The GAA will move swiftly to harden the penalties for sectarian and racial abuse, with a frank admission that the current rule doesn't go far enough.
Cavan's Gearoid McKiernan has accepted a two-match ban after being charged for making comments of a sectarian nature to Monaghan's Drew Wylie last week.
McKiernan conveyed a personal apology to Wylie, which was accepted and the matter is now closed.
But the soft nature of the suspension has prompted an admission from the GAA that the rule that governs comments of a sectarian, racial, anti-inclusion/diversity nature, only brought into force at last year's Congress, needs to be urgently addressed.
GAA president Liam O'Neill outlined that a motion is to be brought to Congress seeking stiffer penalties.
The offence was upgraded to a red card at last year's Congress but now O'Neill has deemed the two-match ban in the same competition as "inadequate".
He also apologised to Wylie on behalf of the GAA.
"I'm delighted to get the opportunity to convey our regret to the player involved. It was beyond regrettable," he said.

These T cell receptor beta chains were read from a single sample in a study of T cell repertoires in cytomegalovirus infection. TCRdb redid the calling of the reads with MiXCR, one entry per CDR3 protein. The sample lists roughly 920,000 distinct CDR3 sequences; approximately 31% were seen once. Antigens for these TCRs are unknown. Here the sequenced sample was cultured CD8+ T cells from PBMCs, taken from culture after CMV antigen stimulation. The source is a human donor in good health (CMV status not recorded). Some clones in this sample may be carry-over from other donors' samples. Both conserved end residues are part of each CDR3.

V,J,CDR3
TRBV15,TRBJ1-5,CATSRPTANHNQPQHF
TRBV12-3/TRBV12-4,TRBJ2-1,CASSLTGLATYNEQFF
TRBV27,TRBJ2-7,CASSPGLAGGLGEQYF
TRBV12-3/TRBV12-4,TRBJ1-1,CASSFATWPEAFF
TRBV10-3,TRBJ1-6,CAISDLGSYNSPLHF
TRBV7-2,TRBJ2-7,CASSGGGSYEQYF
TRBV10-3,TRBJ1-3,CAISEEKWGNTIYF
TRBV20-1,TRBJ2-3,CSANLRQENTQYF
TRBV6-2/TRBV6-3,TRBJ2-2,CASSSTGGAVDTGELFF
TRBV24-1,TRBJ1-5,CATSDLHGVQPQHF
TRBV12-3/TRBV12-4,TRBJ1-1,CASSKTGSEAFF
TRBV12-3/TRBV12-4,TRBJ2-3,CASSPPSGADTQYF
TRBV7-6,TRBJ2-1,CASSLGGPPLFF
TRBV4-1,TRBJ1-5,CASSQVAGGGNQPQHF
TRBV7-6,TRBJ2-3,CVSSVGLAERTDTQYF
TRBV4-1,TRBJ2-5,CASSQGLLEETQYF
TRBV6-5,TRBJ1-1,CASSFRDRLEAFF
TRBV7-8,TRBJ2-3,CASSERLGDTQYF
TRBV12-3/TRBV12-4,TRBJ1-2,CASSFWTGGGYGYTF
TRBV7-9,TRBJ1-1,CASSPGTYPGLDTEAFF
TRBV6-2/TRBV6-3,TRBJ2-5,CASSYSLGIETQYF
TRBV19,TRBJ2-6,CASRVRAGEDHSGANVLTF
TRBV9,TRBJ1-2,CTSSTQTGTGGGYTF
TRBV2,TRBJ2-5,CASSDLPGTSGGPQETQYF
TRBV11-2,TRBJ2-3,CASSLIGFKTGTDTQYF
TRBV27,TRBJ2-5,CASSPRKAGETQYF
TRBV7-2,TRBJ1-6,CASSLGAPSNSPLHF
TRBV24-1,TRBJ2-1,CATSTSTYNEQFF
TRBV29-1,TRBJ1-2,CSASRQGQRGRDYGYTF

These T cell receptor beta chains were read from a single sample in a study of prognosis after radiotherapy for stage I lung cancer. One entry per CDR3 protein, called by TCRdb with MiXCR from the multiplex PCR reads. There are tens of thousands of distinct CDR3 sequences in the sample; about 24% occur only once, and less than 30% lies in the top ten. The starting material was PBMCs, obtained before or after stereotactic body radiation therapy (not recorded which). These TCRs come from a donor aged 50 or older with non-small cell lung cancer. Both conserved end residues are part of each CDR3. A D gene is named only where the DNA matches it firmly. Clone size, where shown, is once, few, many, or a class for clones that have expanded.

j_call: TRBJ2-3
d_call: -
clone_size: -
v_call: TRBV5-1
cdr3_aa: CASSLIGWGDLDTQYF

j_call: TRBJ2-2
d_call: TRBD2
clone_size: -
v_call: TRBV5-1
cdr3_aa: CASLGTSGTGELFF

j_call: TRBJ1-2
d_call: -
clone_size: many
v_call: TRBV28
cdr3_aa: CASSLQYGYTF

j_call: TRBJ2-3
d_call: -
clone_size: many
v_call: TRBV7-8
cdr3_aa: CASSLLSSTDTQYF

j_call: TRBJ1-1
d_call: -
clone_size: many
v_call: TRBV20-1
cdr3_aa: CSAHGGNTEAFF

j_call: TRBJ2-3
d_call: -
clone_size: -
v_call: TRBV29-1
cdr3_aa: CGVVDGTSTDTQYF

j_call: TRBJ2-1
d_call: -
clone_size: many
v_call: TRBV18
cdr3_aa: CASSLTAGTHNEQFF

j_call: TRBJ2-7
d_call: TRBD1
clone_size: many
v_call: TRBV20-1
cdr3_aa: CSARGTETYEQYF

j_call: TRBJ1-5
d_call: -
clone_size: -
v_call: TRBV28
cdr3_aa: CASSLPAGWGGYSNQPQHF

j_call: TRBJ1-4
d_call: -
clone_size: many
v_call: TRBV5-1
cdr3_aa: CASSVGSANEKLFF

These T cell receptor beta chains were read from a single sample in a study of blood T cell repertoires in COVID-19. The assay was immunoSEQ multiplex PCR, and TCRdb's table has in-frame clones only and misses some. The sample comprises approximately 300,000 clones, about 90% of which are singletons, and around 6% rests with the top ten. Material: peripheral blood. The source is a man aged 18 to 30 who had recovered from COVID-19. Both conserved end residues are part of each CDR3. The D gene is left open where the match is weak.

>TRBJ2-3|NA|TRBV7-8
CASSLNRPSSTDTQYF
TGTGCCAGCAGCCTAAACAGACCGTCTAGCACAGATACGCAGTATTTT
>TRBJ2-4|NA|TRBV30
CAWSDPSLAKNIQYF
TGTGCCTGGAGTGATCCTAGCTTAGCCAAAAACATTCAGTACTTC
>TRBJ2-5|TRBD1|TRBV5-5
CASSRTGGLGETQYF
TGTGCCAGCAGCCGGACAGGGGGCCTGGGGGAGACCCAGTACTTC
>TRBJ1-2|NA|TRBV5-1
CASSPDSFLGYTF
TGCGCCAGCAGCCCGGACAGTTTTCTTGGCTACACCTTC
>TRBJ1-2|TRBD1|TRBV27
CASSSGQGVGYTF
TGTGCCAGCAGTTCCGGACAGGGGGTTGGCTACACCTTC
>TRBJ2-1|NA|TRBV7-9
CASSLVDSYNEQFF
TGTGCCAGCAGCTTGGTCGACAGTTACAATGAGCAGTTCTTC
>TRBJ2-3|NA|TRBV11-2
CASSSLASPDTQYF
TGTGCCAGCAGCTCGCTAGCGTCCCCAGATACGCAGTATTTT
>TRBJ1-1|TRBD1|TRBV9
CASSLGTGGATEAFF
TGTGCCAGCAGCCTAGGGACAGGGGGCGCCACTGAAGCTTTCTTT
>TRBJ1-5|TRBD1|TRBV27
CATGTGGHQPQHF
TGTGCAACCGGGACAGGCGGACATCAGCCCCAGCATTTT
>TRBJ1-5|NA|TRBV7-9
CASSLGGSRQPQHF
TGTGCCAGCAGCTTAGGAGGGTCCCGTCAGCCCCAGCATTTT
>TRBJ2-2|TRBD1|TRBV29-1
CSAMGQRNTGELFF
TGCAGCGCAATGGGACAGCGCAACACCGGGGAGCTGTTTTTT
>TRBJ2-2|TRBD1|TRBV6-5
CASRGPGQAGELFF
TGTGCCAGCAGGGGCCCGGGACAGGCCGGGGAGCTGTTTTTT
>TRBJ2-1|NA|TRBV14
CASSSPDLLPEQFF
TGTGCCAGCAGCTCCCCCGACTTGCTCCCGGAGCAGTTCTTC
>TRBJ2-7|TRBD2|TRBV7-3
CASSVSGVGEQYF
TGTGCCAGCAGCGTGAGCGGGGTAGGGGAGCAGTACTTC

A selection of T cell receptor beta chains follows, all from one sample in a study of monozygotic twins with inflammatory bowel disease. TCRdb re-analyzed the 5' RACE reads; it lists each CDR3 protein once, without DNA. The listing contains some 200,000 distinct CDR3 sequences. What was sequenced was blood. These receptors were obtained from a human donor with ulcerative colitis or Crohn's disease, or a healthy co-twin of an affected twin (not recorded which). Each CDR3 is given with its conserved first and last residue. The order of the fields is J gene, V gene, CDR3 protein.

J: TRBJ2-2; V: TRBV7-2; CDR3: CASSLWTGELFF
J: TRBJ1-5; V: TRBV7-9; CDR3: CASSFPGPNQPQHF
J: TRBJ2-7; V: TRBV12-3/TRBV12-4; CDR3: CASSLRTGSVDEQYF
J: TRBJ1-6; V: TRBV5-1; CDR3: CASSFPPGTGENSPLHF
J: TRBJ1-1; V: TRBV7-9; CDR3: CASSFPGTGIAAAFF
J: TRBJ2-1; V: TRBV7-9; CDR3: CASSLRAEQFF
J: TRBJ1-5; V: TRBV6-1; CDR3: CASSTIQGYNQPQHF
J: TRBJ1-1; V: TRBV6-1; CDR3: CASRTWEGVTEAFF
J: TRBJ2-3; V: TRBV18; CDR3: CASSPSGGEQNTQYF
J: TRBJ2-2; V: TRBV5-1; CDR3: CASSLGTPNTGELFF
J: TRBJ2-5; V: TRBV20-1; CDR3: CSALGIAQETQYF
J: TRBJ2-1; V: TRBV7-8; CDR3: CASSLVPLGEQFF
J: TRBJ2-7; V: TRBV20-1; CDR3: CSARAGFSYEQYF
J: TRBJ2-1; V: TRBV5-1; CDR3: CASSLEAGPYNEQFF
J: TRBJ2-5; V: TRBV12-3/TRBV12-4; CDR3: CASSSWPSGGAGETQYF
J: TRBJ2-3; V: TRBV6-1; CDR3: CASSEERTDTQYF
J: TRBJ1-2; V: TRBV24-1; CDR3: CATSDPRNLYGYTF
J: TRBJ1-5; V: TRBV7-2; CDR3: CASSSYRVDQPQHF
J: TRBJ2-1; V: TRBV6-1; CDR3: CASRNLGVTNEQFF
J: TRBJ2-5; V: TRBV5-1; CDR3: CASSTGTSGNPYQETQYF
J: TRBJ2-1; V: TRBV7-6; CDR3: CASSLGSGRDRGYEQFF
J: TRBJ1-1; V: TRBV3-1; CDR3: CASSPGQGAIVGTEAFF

"We regret it terribly. The organisation is upset about it, I'm upset about it and, on behalf of the organisation, I would just like to say we're very, very sorry it happened to him."
McKiernan's comment to Wylie warranted a red card from referee Sean Hurson in last week's McKenna Cup game in Kingspan Breffni Park.
"The rule at the moment is competition-specific and it's time-specific, and the rule as it is in the rule book was applied perfectly by Ulster Council," said O'Neill. "We now accept that it's not adequate."
O'Neill said he would also like to see players and supporters, found guilty of such abuse in future, undertake re-education programmes on dealing with people of different backgrounds.